Launch set for Banff Rock guidebook
If you ask long-time Rockies climber Chris Perry what he likes about writing guidebooks, he’s quick to reply.
“Nothing! I don’t like anything about doing guidebooks!”
That, however, hasn’t stopped him, since Banff Rock: A Guidebook to Rock Climbing in Banff National Park Canada is his fifth such publication.
Twelve years in the creation, the author of two Bow Valley and two Ghost area climbing guidebooks is pleased to launch his newest book. Routes range from single-pitch sport climbs to multi-pitch trad climbs, many in previously undocumented areas, in this first publication since Murray Toft’s 1985 2nd edition of Banff Rock Climbs.
Working on the book while commuting from his Canmore home to teach at SAIT’s civil engineering technology department, Perry said he developed an annual routine until his retirement last year. From fall through February he’d focus on the book, pushing it aside as his SAIT work grew busy until June.
“Then I’d want to go climbing,” he said.
When the summer rock season was over, he’d return to the book.
With 400 photos on its 512 pages, the self-published volume shows careful attention to details including rounded corners, meticulous route topos and colour images with clearly marked route lines. The written descriptions are comprehensive, beginning with an indication whether the route is bolted or requires trad gear, followed by pitch-by-pitch beta. Up-to-date info on anchors, rappel stations, approaches and descents will be appreciated by locals and visiting climbers alike.
Perry, however, is quick to credit the professional talents of local proofreader Anne Ryall, photo process whiz Alexandra Kobalenko, map creator Barb Bertch and seasoned guidebook writer John Martin.
Nearly all the photos were taken by Perry, with many featuring his son and frequent climbing partner, Ian.
While some have commented on his choice to feature U.S. rock star Tommy Caldwell on the cover climbing The Shining on Mount Louis’ Diamond Face, Perry is quick to defend it, pointing out that Canmore local Brandon Pullan is also in the image belaying Caldwell – albeit too small to recognize - and that the photo was taken by Canada’s own top rock climber, Sonnie Trotter.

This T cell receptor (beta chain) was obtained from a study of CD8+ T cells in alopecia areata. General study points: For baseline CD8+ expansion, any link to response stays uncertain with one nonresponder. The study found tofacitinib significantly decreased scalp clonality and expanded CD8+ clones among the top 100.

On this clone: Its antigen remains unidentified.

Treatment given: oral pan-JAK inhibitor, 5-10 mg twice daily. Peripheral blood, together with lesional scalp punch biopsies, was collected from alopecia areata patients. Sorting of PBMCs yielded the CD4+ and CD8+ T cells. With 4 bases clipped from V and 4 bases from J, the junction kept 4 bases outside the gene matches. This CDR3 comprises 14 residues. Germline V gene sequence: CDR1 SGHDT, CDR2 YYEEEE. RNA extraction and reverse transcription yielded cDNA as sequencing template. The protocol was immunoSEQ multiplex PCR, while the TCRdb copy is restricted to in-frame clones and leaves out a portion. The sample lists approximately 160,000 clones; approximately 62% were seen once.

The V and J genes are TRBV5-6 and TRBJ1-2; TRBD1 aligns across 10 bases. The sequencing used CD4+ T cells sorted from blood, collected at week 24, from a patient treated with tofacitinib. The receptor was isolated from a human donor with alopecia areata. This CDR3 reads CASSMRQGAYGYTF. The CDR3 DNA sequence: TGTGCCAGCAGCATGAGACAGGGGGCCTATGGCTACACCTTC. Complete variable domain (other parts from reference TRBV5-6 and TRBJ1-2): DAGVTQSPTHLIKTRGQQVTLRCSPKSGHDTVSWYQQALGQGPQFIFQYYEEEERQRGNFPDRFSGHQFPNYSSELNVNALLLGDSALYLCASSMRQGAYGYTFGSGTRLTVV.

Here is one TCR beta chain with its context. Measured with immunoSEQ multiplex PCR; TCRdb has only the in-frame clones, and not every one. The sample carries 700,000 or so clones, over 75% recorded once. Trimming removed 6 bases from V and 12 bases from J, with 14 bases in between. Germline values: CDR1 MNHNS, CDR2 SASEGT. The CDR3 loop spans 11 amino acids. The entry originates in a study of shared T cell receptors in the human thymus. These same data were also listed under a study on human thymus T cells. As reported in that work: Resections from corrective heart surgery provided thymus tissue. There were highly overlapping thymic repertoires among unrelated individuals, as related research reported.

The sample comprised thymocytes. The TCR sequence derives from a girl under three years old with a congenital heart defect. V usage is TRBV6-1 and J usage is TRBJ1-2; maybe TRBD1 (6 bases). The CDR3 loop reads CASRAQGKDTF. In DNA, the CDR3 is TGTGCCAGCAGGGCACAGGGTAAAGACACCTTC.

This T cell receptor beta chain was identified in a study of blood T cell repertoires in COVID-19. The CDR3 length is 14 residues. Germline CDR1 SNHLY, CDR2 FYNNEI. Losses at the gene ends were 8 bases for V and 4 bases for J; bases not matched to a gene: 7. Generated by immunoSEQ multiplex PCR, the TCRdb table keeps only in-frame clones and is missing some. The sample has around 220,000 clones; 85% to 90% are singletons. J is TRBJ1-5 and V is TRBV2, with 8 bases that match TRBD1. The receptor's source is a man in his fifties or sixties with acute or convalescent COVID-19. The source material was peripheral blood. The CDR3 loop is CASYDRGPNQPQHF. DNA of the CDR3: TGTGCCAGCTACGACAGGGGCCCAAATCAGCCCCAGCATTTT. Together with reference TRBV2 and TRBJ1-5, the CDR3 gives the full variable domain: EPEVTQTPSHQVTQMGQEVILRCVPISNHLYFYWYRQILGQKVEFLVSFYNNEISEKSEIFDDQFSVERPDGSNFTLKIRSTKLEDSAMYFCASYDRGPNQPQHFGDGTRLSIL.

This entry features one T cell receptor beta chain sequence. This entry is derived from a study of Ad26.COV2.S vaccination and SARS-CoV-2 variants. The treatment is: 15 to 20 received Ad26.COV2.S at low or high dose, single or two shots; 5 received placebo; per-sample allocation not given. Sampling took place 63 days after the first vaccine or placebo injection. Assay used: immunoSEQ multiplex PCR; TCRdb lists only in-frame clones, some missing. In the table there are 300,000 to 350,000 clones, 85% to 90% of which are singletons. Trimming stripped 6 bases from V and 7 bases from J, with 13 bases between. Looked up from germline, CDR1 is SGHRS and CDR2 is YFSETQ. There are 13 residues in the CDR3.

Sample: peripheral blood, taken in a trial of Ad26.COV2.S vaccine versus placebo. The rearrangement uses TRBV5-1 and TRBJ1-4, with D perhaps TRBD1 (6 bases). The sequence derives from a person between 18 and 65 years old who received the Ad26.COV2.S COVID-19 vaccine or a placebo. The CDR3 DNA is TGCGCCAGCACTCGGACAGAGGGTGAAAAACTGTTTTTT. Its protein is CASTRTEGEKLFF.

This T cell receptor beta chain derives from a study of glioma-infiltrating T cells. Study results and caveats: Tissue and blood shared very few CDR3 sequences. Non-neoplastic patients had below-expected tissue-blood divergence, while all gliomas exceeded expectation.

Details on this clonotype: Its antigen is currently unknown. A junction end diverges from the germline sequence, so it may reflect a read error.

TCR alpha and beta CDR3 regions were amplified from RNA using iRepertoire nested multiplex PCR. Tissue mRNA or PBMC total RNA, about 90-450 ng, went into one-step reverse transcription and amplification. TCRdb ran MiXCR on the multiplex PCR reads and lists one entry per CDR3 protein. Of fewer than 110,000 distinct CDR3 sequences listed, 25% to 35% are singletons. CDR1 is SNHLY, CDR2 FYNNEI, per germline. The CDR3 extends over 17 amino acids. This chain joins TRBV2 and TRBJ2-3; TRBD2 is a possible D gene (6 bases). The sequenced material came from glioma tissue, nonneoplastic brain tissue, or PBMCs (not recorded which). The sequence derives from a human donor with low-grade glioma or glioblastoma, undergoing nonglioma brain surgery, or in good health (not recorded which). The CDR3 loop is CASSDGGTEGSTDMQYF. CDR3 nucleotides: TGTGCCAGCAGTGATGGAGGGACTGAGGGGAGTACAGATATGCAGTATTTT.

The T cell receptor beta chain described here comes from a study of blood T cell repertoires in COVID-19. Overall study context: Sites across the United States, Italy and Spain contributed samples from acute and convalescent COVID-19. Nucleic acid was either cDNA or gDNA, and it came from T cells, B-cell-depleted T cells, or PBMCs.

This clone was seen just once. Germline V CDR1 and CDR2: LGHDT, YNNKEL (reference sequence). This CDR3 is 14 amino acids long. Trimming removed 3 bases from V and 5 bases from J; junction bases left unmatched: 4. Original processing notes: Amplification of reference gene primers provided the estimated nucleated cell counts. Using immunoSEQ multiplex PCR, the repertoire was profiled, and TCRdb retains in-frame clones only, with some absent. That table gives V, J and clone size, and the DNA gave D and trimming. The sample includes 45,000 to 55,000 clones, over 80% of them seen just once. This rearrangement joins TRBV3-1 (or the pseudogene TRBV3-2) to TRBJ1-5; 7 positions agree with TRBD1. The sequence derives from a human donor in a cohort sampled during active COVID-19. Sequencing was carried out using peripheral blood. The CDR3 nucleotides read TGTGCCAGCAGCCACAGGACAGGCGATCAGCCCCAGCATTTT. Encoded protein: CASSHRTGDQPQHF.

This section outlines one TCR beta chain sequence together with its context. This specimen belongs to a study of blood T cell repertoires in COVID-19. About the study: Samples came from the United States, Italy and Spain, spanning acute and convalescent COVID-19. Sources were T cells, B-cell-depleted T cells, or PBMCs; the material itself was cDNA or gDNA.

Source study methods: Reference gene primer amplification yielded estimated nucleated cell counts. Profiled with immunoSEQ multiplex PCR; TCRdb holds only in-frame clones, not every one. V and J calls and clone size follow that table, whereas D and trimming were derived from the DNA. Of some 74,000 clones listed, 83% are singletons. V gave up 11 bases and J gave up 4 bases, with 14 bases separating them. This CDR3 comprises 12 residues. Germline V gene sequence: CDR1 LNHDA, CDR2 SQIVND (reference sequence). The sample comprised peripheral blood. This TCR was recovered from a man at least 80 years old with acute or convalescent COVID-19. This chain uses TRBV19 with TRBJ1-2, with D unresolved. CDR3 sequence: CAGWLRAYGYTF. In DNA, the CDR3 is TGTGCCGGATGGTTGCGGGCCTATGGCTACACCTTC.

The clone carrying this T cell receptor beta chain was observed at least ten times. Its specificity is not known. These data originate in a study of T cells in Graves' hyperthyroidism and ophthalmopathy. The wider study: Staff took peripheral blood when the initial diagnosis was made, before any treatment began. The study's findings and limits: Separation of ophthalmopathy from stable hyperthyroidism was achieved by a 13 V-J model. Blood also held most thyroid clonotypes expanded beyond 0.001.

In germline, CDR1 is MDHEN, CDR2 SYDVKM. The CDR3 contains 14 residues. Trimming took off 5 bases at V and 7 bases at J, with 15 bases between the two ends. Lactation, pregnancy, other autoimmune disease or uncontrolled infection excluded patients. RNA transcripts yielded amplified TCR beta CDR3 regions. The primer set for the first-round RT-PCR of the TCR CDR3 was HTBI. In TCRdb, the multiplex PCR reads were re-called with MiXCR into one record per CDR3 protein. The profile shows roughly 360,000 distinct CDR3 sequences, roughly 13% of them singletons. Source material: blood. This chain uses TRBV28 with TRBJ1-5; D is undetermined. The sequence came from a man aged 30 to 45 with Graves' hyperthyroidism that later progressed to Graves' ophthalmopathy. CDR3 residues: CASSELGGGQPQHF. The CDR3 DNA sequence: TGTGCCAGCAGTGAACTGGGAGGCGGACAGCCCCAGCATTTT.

“It’s the hardest route around here by a long way, and Canadians are secure people,” Perry said. “They don’t mind. It never occurred to me anyone would object until someone said something.”
The back cover image, he added, features Cardiac Arête on the Grand Sentinel near Mount Temple on the back cover, and a dedication to Rockies’ climber, route developer and explorer Dave Thomson.
The extensive history section, written by Pullan, is an essential component, beginning and ending at the Bow Valley landmark, Mount Louis, first climbed by legendary Austrian guide Conrad Kain and Albert McCarthy in 1916.
“That and The Shining were accomplished by the top rock climbers in Canada of their era,” Perry said. “It’s important to know who these people were and to know their roles in the history and progression of climbing in this area.”
To compile the best information possible, Perry said he preferred to climb the routes than e-mailing and phoning others.
“It is quicker to do it yourself, but when it’s 13c, I take Sonnie Trotter’s word for it,” he said.
And while the writing and publishing is not generally as enjoyable, Perry said he simply can’t help himself.
“Now that it’s done, I keep looking up at (Ha Ling) subconsciously thinking when is the light the best so I can get the best shot,” he admitted.
Perry will sign books at a launch party at Communitea on Saturday, Sept. 8, beginning at 7:30 p.m. The informal celebration is open to the public with a cash bar.
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